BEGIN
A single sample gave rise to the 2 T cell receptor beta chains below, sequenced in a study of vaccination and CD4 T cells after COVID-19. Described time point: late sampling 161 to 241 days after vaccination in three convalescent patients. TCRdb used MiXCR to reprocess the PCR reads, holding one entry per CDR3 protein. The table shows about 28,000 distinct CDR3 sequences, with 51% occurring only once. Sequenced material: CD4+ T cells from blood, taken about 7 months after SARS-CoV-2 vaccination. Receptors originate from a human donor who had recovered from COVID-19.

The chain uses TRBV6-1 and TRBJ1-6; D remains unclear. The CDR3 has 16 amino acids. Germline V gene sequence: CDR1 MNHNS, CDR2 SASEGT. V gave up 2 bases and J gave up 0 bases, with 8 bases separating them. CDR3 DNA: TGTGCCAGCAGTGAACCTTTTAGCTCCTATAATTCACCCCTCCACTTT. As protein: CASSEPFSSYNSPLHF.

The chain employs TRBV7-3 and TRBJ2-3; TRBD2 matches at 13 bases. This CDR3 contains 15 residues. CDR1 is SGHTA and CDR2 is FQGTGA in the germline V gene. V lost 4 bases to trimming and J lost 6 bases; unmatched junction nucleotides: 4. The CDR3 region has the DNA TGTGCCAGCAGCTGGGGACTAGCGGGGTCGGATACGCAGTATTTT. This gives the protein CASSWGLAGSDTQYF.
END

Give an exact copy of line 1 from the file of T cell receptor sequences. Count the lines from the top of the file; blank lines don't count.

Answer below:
A single sample gave rise to the 2 T cell receptor beta chains below, sequenced in a study of vaccination and CD4 T cells after COVID-19. Described time point: late sampling 161 to 241 days after vaccination in three convalescent patients. TCRdb used MiXCR to reprocess the PCR reads, holding one entry per CDR3 protein. The table shows about 28,000 distinct CDR3 sequences, with 51% occurring only once. Sequenced material: CD4+ T cells from blood, taken about 7 months after SARS-CoV-2 vaccination. Receptors originate from a human donor who had recovered from COVID-19.